It is interesting to examine the significance of the dates found on the flag. The first date, "May 20, 1775," refers to the Mecklenburg Declaration of Independence, although many speculate the authenticity of this particular document. The second date appearing on the state flag of 1861 is that of "May 20th, 1861." This date commemorated the secession of the State from the Union, but as the cause for secession was defeated, this date no longer represented anything after the Civil War. So when a new flag was adopted in 1885, this date was replaced with "April 12th, 1776." This date commemorates the Halifax Resolves, a document that places the Old North State in the very front rank, both in point of time and in spirit, among those that demanded unconditional freedom and absolute independence from any foreign power. This document stands out as one of the great landmarks in the annals of North Carolina history.

For more than 100 years, there was no change to the flag, until the 1991 General Assembly made some minor modifications, changing the total length of the flag to one-half more than the width (rather than one-third), and eliminating the commas from the two dates (see ch. 361 of the 1991 Session Laws).

For the most part, the flag has remained unknown and a stranger to the good people of our State. However, as we became more intelligent, and therefore, more patriotic and public spirited, the emblem of the Old North State assumed a station of greater prominence among our people. One hopeful sign of this increased interest was the act passed by the Legislature of 1907, requiring the state flag to be floated from all state institutions, public buildings, and courthouses. In addition to this, many public and private schools, fraternal orders, and other organizations now float the state flag. The people of the State should become acquainted with the emblem of that government to which they owe allegiance and from which they secure protection, and to ensure that they would, the legislature enacted the following:


AN ACT TO PROMOTE GREATER LOYALTY AND RESPECT FOR THE SOVEREIGNTY OF THE STATE

The General Assembly of North Carolina do enact:


SEC. 1. That for the purpose of promoting greater loyalty and
respect to the state and inasmuch as a special act of the Legis-
lature has adopted an emblem of our government known as the
North Carolina State flag, that it is meet and proper that it shall
be given greater prominence.


SEC. 2. That the board of trustees or managers of the several
state institutions and public buildings shall provide a North
Carolina flag, of such dimensions and materials as they deem
best, and the same shall be displayed from a staff upon the top of
each and every such building at all times except during inclement
weather, and upon the death of any state officer or any prominent
citizen the flag shall be put at half-mast until the burial of such
person shall have taken place.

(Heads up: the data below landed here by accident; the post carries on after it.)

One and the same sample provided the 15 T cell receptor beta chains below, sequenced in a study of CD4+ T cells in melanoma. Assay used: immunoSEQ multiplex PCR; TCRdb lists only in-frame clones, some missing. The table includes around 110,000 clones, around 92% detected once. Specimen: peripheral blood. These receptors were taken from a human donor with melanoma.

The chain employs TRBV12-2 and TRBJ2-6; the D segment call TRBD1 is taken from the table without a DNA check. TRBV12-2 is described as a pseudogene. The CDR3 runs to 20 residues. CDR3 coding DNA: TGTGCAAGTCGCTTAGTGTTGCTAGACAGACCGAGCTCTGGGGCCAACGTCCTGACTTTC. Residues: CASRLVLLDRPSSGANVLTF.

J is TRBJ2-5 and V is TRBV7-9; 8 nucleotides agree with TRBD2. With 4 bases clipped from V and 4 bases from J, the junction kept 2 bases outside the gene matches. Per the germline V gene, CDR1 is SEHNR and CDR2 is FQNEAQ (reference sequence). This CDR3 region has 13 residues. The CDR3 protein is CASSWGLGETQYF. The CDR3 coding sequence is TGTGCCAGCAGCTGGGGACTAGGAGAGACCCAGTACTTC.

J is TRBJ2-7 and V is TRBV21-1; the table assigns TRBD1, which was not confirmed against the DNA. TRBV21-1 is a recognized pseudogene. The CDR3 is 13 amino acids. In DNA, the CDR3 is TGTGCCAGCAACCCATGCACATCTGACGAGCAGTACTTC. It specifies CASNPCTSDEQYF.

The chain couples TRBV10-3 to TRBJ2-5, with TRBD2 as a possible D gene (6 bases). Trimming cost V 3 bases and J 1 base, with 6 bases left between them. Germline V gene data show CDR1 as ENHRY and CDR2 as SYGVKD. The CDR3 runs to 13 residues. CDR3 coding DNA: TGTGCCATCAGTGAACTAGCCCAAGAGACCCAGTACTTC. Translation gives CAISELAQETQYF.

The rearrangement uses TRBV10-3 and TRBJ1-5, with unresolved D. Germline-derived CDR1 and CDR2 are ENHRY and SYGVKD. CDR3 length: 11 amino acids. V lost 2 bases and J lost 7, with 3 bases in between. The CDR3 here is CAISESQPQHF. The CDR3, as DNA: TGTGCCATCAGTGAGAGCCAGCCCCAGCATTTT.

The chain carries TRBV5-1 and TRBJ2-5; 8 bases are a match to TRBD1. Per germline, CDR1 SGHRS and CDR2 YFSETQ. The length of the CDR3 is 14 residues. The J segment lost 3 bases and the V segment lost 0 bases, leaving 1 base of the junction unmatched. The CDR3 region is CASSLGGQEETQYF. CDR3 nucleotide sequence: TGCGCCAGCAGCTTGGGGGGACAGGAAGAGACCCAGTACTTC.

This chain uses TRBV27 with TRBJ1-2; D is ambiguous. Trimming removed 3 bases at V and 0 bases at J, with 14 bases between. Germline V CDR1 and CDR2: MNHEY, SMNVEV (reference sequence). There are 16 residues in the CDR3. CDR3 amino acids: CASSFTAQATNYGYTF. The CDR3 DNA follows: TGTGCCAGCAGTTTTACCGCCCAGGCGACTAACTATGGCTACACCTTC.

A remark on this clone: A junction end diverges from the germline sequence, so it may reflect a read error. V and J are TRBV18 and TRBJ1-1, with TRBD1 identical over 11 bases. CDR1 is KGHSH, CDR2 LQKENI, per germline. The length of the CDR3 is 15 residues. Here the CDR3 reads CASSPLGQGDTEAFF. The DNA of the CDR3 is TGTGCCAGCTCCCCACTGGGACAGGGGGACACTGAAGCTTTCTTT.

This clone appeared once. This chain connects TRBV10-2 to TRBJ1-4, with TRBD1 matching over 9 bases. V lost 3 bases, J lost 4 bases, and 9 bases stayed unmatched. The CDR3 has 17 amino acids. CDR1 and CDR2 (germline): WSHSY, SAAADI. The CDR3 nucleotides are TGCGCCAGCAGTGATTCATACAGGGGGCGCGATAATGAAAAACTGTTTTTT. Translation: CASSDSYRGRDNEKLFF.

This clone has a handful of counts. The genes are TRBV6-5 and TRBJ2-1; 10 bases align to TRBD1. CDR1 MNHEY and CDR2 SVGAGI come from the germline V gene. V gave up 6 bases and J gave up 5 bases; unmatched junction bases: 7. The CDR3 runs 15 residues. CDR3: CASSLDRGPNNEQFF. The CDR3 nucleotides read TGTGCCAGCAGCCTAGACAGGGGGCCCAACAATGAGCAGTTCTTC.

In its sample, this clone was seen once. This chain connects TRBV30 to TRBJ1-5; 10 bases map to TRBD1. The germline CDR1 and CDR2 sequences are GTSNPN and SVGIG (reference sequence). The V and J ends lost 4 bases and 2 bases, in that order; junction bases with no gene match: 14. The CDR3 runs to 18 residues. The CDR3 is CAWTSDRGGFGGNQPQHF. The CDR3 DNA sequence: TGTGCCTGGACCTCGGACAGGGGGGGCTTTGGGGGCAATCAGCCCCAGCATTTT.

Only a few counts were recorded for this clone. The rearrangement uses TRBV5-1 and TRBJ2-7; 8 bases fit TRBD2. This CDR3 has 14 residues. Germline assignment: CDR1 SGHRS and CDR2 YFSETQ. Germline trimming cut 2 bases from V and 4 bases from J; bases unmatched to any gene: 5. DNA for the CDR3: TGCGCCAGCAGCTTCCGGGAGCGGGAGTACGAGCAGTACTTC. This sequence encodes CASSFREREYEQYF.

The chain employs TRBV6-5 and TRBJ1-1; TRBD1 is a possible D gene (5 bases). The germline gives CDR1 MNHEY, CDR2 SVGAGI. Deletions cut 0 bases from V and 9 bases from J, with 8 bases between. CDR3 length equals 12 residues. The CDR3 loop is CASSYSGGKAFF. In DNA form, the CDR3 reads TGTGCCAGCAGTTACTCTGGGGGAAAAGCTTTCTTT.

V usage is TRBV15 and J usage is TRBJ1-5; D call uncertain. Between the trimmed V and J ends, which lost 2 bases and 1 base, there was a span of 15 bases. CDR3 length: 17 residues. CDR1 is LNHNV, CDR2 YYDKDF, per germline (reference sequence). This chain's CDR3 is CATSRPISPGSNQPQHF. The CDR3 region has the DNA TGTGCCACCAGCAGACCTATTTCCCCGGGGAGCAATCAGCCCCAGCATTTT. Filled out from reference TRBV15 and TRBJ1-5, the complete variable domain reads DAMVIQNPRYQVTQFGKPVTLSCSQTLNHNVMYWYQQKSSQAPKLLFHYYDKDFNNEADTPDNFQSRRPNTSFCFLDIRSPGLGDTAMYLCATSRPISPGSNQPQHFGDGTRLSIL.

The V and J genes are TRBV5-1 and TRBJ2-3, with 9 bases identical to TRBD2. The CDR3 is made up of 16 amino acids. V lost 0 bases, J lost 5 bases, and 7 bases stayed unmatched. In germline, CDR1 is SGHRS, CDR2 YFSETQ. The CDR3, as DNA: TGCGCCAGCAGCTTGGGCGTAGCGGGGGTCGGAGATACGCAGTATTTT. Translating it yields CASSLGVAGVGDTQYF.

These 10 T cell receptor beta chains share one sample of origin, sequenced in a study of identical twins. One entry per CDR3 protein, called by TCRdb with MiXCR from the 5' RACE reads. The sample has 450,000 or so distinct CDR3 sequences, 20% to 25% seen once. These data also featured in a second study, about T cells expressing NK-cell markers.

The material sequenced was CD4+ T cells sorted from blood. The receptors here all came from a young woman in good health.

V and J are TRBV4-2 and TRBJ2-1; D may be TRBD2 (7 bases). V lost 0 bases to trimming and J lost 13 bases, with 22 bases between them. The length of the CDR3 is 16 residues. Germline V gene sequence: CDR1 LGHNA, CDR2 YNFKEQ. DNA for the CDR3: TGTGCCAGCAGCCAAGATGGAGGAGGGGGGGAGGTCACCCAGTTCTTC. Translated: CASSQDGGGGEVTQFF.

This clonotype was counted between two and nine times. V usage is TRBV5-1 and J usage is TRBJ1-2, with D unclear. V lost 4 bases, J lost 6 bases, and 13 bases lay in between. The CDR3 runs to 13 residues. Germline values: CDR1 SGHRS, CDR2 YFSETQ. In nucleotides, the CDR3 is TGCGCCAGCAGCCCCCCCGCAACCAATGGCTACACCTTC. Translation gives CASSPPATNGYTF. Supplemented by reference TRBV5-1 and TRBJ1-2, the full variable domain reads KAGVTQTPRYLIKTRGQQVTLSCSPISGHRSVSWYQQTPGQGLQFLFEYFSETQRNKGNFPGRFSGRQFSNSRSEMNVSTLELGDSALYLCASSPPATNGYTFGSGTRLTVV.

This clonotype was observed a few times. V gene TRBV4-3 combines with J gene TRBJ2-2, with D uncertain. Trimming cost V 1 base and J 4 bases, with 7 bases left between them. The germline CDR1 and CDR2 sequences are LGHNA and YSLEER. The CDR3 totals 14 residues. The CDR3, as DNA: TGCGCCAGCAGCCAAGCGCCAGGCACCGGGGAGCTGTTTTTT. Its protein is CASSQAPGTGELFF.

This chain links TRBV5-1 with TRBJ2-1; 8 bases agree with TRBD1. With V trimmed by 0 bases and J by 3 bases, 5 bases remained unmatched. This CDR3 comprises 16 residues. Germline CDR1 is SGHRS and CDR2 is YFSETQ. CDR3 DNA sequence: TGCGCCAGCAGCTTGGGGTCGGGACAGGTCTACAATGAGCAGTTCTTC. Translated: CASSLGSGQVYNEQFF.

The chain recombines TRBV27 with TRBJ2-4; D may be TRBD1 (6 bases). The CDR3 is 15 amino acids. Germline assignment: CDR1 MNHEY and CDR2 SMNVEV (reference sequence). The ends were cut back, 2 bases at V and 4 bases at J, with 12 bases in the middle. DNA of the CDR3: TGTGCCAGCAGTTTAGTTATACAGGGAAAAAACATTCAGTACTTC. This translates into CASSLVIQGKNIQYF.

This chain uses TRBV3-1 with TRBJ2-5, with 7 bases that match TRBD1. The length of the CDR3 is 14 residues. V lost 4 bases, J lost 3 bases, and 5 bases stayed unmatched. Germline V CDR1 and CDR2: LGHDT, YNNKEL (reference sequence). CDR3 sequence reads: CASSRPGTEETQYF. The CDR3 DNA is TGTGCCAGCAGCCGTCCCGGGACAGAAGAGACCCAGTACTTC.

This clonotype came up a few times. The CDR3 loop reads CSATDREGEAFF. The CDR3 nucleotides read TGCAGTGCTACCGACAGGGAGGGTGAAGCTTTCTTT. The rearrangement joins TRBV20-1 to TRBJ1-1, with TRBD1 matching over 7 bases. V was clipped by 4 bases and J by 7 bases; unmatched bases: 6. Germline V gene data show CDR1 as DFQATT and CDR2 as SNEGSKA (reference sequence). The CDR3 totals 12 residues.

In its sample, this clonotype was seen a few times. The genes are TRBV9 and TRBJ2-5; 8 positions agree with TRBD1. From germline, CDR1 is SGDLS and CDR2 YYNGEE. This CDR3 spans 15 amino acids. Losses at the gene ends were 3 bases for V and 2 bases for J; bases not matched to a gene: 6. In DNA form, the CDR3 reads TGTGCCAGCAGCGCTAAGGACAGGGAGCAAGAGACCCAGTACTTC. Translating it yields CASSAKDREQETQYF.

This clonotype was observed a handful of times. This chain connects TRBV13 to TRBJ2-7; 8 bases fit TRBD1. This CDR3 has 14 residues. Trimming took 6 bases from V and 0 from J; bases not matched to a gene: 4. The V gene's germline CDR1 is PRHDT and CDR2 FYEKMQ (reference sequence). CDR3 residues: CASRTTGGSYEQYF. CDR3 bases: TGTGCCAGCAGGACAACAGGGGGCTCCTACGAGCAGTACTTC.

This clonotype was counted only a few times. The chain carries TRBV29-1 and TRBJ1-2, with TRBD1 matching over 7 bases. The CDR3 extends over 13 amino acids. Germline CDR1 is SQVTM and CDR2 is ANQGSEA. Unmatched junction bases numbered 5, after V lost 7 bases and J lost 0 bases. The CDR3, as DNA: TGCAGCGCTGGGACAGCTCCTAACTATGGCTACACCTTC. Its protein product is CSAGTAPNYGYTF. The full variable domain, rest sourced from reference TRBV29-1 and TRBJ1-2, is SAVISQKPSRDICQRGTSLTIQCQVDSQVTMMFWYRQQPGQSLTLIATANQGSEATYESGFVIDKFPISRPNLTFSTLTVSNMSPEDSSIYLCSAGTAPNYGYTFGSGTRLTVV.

SEC.3. That the Board of County Commissioners of the several
counties in this state shall likewise authorize the procuring of a
North Carolina flag, to be displayed either on a staff upon the
top, or draped behind the judge's stand, in each and every term of
court held, and on such other public occasions as the Commis-
sioners may deem proper.


SEC. 4. That no state flag shall be allowed in or over any
building here mentioned that does not conform to section five
thousand three hundred and twenty-one of the Revisal of one
thousand nine hundred and five.


SEC. 5. That this act shall be in force from and after its
ratification.

In the General Assembly read three times, and ratified this 9th day of March, A.D. 1907.

Many North Carolinians have questioned the legitimacy of having the date of the Mecklenburg Declaration, May 20th, 1776, on the flag. Historians have debated its authenticity because of the lack of any original documentation. The only evidence of the Declaration is a reproduction from memory many years later by one of the delegates attending the convention. Historians' main argument, other than the non-existence of the original document, is that the Mecklenburg Resolves, adopted just eleven days after the Mecklenburg Declaration, are comparatively weak in tone, almost to the point of being completely opposite.

Many historians find it difficult to believe that the irreconcilable tone of the Declaration could have been the work of the same people who produced the Resolves. Efforts have been made to have the date taken off the flag and the seal, but so far these efforts have proved fruitless. Removal from the seal would be simple enough, for the date of the Halifax Resolves could easily be substituted without changing the basic intention of the date. The flag would prove to be more difficult, for there is no other date of significance which could be easily substituted.

The preceding information is largely taken from The North Carolina State Flag, originally written by W.R. Edmonds in 1942, and subsequently revised and reprinted by D.L. Corbitt in the NC Department of Archives and History (7th printing, 1974). Minor revisions have been compiled by the Information Services Branch of the State Library.

Information on the Mecklenburg Declaration may be found in the following article: Current, Richard. "That Other Declaration." North Carolina Historical Review, April 1977, 169-191.

No changes have been made to the North Carolina flag since 1885, but legislation passed in 1907 has increased the flag’s visibility. That law requires the flag to be flown at all state institutions, public buildings, and courthouses. Many schools and organizations also fly the flag. It seems only right that the emblem of the Old North State should fly proudly for all of its citizens to enjoy.


*Civil War Flag - The first ten regiments of North Carolina State Troops (Volunteers - and renumbered later as the 11th through 20th regiments of North Carolina Troops) received silk state flags made in Norfolk, Virginia by a private contractor. Later on, in 1862, the state provided these regiments wool and cotton versions of the state flag made at the Raleigh Depot. These flags were issued at least through the 55th NCT research shows. The only other Confederate state that made such an effort to issue state flags (of those that had them), was Virginia. Virginia issued state flags from 1861 into 1865 for her regiments.